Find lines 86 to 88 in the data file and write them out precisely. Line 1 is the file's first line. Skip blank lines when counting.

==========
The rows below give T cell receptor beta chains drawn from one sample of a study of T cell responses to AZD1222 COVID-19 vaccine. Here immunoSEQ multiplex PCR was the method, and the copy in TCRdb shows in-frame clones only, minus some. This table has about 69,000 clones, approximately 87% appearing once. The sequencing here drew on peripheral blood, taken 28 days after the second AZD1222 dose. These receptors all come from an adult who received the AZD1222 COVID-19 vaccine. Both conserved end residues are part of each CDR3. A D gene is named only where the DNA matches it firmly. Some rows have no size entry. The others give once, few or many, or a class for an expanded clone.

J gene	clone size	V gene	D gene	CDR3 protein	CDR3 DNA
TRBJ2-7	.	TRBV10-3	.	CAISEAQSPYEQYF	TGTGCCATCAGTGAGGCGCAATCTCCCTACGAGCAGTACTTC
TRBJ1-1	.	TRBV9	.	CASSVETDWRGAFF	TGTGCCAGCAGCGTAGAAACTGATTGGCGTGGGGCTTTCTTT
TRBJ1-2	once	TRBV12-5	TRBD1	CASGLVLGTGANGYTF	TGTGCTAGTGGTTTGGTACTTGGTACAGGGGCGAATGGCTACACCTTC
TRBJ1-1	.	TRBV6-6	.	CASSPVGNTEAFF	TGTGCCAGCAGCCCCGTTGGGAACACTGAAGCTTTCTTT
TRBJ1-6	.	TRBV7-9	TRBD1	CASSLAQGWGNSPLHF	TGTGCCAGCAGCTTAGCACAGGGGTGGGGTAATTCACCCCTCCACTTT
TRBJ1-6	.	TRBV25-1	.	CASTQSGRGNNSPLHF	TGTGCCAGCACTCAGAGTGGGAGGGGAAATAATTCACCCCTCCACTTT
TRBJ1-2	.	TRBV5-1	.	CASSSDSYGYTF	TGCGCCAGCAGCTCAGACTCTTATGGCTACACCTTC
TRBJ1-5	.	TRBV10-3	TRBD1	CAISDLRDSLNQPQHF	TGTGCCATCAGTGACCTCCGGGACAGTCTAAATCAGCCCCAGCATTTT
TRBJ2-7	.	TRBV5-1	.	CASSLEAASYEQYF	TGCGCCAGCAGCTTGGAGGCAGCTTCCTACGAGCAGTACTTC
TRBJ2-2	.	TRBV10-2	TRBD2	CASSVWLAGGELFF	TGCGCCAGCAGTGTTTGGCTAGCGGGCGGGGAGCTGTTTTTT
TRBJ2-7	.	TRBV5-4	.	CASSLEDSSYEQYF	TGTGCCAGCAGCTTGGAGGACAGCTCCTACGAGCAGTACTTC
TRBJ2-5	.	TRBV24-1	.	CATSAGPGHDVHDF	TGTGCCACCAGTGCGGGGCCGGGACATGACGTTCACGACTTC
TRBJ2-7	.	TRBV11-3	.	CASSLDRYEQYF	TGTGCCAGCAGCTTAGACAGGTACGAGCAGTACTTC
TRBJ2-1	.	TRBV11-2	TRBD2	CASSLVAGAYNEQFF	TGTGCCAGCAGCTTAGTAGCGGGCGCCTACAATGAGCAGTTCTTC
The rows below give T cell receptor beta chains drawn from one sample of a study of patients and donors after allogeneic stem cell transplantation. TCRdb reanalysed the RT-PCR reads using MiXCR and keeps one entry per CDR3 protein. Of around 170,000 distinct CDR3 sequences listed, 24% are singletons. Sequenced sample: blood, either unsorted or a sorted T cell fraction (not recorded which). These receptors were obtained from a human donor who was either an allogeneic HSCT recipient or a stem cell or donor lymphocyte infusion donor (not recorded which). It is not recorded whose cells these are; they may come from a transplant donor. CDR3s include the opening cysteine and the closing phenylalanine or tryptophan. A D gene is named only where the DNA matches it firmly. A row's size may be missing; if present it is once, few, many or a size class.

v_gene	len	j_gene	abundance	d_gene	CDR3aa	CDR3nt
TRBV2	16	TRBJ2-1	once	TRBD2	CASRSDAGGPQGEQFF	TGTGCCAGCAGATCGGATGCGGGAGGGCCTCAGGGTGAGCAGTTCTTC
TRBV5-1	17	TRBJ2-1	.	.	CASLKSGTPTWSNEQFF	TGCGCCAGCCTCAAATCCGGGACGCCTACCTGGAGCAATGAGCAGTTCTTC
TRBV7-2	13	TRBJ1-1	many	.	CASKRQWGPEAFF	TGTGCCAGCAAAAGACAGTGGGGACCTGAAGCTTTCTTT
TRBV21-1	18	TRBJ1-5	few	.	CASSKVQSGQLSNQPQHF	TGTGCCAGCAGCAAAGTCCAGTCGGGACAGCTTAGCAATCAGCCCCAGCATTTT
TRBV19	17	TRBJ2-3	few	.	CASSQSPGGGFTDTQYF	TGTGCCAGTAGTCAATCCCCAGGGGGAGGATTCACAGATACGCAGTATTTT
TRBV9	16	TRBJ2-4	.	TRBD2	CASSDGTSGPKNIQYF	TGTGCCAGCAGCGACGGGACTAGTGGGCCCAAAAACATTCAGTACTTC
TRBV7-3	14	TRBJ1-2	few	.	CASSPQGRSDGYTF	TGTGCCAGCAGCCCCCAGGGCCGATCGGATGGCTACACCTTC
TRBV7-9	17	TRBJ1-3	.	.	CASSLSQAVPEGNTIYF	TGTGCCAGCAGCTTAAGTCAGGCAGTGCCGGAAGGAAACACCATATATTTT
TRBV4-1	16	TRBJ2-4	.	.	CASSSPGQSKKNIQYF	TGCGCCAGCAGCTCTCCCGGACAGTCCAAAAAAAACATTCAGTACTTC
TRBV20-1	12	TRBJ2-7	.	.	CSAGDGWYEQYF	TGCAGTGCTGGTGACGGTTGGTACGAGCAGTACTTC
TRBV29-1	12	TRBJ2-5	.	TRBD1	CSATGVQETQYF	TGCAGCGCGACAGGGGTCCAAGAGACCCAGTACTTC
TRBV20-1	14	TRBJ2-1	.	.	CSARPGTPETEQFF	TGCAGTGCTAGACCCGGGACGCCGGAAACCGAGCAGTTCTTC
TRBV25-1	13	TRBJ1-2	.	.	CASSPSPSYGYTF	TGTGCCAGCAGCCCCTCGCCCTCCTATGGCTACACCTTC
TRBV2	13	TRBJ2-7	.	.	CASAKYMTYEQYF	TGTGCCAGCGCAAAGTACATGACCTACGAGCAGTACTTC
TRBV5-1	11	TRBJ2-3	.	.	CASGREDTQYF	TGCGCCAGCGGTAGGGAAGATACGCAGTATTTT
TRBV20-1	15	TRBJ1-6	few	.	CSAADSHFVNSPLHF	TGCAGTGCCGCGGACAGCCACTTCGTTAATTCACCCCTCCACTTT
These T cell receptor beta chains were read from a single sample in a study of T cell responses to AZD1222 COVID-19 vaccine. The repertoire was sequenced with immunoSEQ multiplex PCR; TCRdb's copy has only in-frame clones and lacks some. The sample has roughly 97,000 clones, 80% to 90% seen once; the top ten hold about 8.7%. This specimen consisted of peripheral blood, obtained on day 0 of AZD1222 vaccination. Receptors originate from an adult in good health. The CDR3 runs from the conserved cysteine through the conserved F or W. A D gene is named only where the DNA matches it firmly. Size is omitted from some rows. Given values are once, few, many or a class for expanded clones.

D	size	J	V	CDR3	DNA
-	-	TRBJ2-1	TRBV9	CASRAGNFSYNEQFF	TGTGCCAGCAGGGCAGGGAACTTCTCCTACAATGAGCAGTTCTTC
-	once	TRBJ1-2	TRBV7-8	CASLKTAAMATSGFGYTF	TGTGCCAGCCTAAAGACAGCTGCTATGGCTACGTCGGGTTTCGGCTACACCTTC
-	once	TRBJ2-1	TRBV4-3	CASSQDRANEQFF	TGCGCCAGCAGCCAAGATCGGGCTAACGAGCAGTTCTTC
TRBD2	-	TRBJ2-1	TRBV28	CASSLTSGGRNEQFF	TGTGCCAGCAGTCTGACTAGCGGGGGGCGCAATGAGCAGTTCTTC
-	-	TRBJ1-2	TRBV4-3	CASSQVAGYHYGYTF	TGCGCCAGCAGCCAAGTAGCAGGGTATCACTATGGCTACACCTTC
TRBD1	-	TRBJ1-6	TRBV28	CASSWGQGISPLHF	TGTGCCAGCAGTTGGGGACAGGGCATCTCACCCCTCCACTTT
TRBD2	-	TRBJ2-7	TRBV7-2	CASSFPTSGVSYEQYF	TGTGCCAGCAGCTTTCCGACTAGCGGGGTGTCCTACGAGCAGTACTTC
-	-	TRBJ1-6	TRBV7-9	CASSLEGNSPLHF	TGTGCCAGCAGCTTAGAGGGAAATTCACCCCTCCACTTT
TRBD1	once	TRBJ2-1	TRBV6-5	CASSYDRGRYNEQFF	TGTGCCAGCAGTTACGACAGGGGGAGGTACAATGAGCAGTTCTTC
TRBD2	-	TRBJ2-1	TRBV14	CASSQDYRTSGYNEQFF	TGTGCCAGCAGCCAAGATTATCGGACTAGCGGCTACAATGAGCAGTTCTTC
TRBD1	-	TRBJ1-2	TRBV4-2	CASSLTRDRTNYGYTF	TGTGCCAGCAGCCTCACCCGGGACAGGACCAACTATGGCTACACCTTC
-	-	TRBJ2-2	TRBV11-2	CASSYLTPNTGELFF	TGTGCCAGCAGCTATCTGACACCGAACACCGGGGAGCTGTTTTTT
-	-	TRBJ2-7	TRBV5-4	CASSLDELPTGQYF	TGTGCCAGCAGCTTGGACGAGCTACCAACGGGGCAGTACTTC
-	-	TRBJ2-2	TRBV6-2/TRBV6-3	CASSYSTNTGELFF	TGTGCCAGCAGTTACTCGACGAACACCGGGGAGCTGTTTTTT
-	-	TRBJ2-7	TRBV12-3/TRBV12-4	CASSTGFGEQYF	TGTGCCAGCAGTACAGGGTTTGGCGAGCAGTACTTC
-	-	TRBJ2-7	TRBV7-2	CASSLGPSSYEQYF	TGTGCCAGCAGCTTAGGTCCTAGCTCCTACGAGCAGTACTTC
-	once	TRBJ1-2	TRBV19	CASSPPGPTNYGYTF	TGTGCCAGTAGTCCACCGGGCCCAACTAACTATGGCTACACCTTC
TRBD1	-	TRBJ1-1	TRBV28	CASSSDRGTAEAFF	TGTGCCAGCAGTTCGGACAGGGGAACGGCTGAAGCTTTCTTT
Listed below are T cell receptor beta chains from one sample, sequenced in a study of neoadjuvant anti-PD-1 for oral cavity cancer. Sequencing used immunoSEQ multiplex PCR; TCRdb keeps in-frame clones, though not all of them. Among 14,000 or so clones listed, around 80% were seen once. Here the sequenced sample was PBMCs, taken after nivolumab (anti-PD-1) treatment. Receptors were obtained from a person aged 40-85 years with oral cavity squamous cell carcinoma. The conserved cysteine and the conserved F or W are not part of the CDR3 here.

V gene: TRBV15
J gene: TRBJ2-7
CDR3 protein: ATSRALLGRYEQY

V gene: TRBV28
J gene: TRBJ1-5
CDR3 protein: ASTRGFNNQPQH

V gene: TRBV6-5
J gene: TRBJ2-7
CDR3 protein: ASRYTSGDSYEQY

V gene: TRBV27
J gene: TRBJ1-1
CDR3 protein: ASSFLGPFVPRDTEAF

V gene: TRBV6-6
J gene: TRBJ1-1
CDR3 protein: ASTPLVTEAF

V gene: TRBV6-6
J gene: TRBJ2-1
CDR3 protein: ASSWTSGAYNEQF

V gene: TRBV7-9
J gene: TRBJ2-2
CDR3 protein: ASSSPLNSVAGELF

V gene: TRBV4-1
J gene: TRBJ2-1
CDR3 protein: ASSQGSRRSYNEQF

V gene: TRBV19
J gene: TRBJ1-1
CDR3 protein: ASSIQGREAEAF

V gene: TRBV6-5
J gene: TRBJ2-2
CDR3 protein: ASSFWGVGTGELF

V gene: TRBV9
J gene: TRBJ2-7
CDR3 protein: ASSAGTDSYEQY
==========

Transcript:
V gene: TRBV9
J gene: TRBJ2-7
CDR3 protein: ASSAGTDSYEQY